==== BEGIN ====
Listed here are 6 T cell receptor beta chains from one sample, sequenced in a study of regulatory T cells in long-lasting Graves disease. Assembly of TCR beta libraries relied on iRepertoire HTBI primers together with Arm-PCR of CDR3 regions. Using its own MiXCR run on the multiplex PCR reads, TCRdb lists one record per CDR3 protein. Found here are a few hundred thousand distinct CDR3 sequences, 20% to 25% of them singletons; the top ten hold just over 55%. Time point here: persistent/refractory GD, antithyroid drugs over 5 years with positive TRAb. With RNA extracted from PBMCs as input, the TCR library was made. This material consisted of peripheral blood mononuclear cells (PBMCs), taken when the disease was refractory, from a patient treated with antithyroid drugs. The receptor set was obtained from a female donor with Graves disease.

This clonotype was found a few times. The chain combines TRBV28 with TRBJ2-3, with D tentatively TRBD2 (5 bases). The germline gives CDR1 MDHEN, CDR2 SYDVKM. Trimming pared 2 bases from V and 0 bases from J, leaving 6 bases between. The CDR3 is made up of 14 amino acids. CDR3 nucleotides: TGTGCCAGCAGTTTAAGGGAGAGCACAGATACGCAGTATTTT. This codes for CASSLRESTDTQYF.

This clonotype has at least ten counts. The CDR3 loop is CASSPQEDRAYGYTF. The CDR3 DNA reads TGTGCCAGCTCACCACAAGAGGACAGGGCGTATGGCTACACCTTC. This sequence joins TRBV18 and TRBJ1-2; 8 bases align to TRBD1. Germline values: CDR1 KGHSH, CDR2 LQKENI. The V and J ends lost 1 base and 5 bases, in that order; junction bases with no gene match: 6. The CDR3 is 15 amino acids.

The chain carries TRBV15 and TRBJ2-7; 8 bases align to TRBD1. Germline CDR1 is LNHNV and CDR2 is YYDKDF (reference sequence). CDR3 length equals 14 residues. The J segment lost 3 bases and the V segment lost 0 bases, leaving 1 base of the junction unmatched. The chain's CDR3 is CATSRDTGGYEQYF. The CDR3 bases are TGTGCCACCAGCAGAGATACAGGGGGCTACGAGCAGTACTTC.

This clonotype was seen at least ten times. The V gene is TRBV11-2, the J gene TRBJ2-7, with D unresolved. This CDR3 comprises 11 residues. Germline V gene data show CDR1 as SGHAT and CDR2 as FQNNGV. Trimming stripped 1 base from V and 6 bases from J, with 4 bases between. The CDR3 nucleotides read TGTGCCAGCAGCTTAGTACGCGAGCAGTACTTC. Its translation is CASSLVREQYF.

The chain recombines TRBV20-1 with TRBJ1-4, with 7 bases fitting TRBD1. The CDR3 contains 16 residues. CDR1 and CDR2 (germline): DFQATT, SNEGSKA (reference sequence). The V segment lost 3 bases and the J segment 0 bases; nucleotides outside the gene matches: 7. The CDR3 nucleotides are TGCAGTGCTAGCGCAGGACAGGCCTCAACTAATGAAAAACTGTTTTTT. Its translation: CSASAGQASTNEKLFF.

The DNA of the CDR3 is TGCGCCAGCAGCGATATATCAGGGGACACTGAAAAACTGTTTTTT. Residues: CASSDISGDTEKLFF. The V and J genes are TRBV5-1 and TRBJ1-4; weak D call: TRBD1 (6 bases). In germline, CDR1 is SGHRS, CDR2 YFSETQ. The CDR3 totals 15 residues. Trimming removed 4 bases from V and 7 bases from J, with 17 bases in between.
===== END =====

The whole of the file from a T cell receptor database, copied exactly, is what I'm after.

Listed here are 6 T cell receptor beta chains from one sample, sequenced in a study of regulatory T cells in long-lasting Graves disease. Assembly of TCR beta libraries relied on iRepertoire HTBI primers together with Arm-PCR of CDR3 regions. Using its own MiXCR run on the multiplex PCR reads, TCRdb lists one record per CDR3 protein. Found here are a few hundred thousand distinct CDR3 sequences, 20% to 25% of them singletons; the top ten hold just over 55%. Time point here: persistent/refractory GD, antithyroid drugs over 5 years with positive TRAb. With RNA extracted from PBMCs as input, the TCR library was made. This material consisted of peripheral blood mononuclear cells (PBMCs), taken when the disease was refractory, from a patient treated with antithyroid drugs. The receptor set was obtained from a female donor with Graves disease.

This clonotype was found a few times. The chain combines TRBV28 with TRBJ2-3, with D tentatively TRBD2 (5 bases). The germline gives CDR1 MDHEN, CDR2 SYDVKM. Trimming pared 2 bases from V and 0 bases from J, leaving 6 bases between. The CDR3 is made up of 14 amino acids. CDR3 nucleotides: TGTGCCAGCAGTTTAAGGGAGAGCACAGATACGCAGTATTTT. This codes for CASSLRESTDTQYF.

This clonotype has at least ten counts. The CDR3 loop is CASSPQEDRAYGYTF. The CDR3 DNA reads TGTGCCAGCTCACCACAAGAGGACAGGGCGTATGGCTACACCTTC. This sequence joins TRBV18 and TRBJ1-2; 8 bases align to TRBD1. Germline values: CDR1 KGHSH, CDR2 LQKENI. The V and J ends lost 1 base and 5 bases, in that order; junction bases with no gene match: 6. The CDR3 is 15 amino acids.

The chain carries TRBV15 and TRBJ2-7; 8 bases align to TRBD1. Germline CDR1 is LNHNV and CDR2 is YYDKDF (reference sequence). CDR3 length equals 14 residues. The J segment lost 3 bases and the V segment lost 0 bases, leaving 1 base of the junction unmatched. The chain's CDR3 is CATSRDTGGYEQYF. The CDR3 bases are TGTGCCACCAGCAGAGATACAGGGGGCTACGAGCAGTACTTC.

This clonotype was seen at least ten times. The V gene is TRBV11-2, the J gene TRBJ2-7, with D unresolved. This CDR3 comprises 11 residues. Germline V gene data show CDR1 as SGHAT and CDR2 as FQNNGV. Trimming stripped 1 base from V and 6 bases from J, with 4 bases between. The CDR3 nucleotides read TGTGCCAGCAGCTTAGTACGCGAGCAGTACTTC. Its translation is CASSLVREQYF.

The chain recombines TRBV20-1 with TRBJ1-4, with 7 bases fitting TRBD1. The CDR3 contains 16 residues. CDR1 and CDR2 (germline): DFQATT, SNEGSKA (reference sequence). The V segment lost 3 bases and the J segment 0 bases; nucleotides outside the gene matches: 7. The CDR3 nucleotides are TGCAGTGCTAGCGCAGGACAGGCCTCAACTAATGAAAAACTGTTTTTT. Its translation: CSASAGQASTNEKLFF.

The DNA of the CDR3 is TGCGCCAGCAGCGATATATCAGGGGACACTGAAAAACTGTTTTTT. Residues: CASSDISGDTEKLFF. The V and J genes are TRBV5-1 and TRBJ1-4; weak D call: TRBD1 (6 bases). In germline, CDR1 is SGHRS, CDR2 YFSETQ. The CDR3 totals 15 residues. Trimming removed 4 bases from V and 7 bases from J, with 17 bases in between.